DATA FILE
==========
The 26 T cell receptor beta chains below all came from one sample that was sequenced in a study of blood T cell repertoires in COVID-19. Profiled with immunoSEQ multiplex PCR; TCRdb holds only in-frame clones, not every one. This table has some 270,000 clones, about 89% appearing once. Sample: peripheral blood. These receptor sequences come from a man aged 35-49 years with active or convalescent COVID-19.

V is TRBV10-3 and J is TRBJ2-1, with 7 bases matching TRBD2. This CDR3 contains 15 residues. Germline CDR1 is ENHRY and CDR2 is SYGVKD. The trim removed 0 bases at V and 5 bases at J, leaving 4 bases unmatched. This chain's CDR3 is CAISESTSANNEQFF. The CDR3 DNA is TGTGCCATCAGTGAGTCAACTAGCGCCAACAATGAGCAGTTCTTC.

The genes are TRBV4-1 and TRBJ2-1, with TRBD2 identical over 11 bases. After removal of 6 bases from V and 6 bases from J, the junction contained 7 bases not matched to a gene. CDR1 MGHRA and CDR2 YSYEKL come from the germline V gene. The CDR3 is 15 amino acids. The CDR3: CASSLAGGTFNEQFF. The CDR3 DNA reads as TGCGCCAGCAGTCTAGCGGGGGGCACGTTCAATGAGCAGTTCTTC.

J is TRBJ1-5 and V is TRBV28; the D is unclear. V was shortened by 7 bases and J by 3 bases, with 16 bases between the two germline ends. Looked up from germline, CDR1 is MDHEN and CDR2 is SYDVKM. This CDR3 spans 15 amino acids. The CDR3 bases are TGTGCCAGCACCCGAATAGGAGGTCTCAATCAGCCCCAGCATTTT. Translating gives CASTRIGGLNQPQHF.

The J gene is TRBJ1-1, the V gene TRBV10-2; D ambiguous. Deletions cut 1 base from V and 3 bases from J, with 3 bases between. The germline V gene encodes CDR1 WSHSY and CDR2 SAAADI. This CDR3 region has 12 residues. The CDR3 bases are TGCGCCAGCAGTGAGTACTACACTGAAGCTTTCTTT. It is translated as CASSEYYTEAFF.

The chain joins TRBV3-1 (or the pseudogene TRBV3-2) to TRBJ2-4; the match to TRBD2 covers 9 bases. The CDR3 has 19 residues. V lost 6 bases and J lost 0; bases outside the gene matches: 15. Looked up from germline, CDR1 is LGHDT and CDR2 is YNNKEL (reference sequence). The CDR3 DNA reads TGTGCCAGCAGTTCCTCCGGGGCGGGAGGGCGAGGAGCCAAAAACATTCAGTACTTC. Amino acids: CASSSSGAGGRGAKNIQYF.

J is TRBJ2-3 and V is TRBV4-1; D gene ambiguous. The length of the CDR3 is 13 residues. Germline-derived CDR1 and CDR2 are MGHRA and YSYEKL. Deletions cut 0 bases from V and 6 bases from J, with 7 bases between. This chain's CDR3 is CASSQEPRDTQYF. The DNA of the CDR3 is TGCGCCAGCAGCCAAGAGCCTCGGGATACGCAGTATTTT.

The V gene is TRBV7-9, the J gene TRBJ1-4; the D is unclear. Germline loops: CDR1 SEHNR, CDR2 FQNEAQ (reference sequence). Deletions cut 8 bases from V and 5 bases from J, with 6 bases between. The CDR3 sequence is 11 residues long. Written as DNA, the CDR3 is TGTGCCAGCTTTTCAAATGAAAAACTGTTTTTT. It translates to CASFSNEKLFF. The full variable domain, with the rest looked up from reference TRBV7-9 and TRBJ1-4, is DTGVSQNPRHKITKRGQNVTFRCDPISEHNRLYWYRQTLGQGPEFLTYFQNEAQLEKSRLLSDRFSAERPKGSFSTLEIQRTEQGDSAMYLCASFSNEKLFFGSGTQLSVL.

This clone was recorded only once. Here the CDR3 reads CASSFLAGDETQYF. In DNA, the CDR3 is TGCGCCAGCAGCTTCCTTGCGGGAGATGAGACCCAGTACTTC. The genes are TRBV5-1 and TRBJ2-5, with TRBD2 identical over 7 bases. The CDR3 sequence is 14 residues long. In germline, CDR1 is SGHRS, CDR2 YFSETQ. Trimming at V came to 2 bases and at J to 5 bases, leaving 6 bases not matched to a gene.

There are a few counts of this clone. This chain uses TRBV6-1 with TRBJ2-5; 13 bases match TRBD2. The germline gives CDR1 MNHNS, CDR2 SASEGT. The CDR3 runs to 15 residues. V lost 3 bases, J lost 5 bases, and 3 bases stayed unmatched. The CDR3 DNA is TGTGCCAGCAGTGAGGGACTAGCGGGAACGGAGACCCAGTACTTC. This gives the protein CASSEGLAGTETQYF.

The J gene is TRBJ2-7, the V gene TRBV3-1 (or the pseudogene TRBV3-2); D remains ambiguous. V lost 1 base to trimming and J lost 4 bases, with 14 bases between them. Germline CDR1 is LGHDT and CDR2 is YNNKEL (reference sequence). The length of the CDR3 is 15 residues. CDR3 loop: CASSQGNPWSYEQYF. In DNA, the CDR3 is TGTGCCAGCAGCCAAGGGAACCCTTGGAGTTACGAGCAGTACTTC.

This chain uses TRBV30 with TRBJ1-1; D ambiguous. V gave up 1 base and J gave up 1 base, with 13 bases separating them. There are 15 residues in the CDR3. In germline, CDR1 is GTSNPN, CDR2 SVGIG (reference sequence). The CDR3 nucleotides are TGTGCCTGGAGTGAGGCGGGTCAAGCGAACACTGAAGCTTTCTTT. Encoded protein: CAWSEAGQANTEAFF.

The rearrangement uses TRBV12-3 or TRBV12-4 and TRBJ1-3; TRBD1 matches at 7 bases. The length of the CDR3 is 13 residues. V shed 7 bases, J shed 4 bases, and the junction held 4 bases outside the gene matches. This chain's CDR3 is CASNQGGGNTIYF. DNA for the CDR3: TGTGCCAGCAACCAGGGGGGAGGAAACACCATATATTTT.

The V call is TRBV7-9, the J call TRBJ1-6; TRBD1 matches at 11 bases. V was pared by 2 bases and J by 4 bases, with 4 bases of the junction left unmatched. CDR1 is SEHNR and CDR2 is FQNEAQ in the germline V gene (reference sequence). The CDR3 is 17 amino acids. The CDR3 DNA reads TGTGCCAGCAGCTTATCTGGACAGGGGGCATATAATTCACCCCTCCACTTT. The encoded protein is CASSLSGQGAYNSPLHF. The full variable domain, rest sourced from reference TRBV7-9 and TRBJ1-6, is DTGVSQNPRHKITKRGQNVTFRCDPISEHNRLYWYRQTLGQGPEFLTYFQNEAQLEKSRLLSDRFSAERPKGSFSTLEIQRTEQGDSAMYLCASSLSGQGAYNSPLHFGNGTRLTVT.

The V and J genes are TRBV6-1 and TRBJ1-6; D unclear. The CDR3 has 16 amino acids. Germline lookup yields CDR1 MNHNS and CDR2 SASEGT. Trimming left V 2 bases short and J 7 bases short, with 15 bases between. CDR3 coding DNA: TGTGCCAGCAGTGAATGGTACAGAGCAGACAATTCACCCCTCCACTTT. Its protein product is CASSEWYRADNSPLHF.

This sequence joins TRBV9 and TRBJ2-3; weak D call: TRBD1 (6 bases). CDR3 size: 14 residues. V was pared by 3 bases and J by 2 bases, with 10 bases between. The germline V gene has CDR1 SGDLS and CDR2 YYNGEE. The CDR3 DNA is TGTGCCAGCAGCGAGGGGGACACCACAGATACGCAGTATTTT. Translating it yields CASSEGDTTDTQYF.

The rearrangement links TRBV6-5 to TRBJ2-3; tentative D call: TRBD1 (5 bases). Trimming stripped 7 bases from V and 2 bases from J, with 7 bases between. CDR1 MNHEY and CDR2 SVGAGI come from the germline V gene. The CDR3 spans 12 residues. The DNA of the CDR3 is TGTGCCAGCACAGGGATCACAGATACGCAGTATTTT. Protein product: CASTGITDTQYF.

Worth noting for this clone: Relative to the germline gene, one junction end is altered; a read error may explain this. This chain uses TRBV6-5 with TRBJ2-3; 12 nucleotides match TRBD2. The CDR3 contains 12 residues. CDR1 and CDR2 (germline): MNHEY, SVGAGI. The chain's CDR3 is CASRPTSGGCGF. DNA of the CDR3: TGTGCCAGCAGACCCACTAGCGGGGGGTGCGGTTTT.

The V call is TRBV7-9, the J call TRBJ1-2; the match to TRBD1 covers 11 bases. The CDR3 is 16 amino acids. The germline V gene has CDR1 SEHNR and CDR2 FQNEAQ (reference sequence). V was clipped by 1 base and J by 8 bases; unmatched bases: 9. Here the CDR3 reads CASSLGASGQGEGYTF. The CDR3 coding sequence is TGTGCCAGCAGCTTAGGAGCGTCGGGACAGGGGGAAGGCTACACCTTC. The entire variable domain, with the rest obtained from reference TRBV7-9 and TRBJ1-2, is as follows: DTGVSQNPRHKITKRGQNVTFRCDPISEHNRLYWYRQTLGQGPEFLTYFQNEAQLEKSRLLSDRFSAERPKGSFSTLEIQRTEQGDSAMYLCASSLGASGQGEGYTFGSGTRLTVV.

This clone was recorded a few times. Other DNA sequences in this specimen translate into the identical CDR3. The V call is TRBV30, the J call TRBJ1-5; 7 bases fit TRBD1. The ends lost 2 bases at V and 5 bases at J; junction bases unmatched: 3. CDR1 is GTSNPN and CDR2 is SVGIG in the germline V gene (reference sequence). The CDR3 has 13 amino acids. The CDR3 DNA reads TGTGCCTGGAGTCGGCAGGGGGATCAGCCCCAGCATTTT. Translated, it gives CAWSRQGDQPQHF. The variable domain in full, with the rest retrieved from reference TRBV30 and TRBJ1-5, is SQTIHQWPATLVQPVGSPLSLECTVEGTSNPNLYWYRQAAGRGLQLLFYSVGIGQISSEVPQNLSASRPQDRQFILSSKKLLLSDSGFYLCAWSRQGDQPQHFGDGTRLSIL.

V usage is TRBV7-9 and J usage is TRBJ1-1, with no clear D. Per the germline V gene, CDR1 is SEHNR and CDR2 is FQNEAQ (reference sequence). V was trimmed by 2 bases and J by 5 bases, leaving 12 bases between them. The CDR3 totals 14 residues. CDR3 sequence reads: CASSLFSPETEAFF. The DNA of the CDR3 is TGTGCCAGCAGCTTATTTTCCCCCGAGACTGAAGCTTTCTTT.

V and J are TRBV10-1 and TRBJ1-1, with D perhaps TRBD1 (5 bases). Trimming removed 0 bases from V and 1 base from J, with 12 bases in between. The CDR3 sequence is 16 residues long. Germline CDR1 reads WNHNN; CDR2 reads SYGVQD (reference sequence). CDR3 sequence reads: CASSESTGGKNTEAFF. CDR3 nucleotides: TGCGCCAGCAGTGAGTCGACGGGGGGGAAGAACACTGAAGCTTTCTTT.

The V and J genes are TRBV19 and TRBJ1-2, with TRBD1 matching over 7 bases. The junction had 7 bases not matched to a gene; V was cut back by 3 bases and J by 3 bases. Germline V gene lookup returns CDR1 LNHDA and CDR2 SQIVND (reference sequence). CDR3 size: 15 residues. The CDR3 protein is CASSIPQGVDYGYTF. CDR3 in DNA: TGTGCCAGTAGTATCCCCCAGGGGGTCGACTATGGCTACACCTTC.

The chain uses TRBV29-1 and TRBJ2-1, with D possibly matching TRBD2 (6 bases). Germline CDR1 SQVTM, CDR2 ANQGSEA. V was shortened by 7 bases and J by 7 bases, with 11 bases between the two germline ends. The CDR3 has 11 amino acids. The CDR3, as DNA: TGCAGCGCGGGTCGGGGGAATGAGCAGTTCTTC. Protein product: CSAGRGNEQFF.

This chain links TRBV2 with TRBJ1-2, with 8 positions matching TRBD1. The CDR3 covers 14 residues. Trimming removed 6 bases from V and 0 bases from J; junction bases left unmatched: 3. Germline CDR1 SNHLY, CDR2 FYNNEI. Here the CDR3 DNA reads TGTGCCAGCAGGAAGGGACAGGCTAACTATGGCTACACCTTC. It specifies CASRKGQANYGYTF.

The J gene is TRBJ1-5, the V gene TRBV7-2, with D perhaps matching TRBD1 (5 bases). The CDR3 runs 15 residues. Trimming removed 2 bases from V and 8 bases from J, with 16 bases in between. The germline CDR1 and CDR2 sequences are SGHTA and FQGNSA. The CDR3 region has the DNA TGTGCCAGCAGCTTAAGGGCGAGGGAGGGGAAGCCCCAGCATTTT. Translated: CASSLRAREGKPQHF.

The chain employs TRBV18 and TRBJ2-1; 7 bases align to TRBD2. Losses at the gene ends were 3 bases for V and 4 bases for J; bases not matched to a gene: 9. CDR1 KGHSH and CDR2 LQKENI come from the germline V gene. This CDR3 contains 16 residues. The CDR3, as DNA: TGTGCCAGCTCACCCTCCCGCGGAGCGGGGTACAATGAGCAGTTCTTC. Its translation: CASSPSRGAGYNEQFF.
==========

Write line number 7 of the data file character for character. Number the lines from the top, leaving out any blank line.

J is TRBJ2-3 and V is TRBV4-1; D gene ambiguous. The length of the CDR3 is 13 residues. Germline-derived CDR1 and CDR2 are MGHRA and YSYEKL. Deletions cut 0 bases from V and 6 bases from J, with 7 bases between. This chain's CDR3 is CASSQEPRDTQYF. The DNA of the CDR3 is TGCGCCAGCAGCCAAGAGCCTCGGGATACGCAGTATTTT.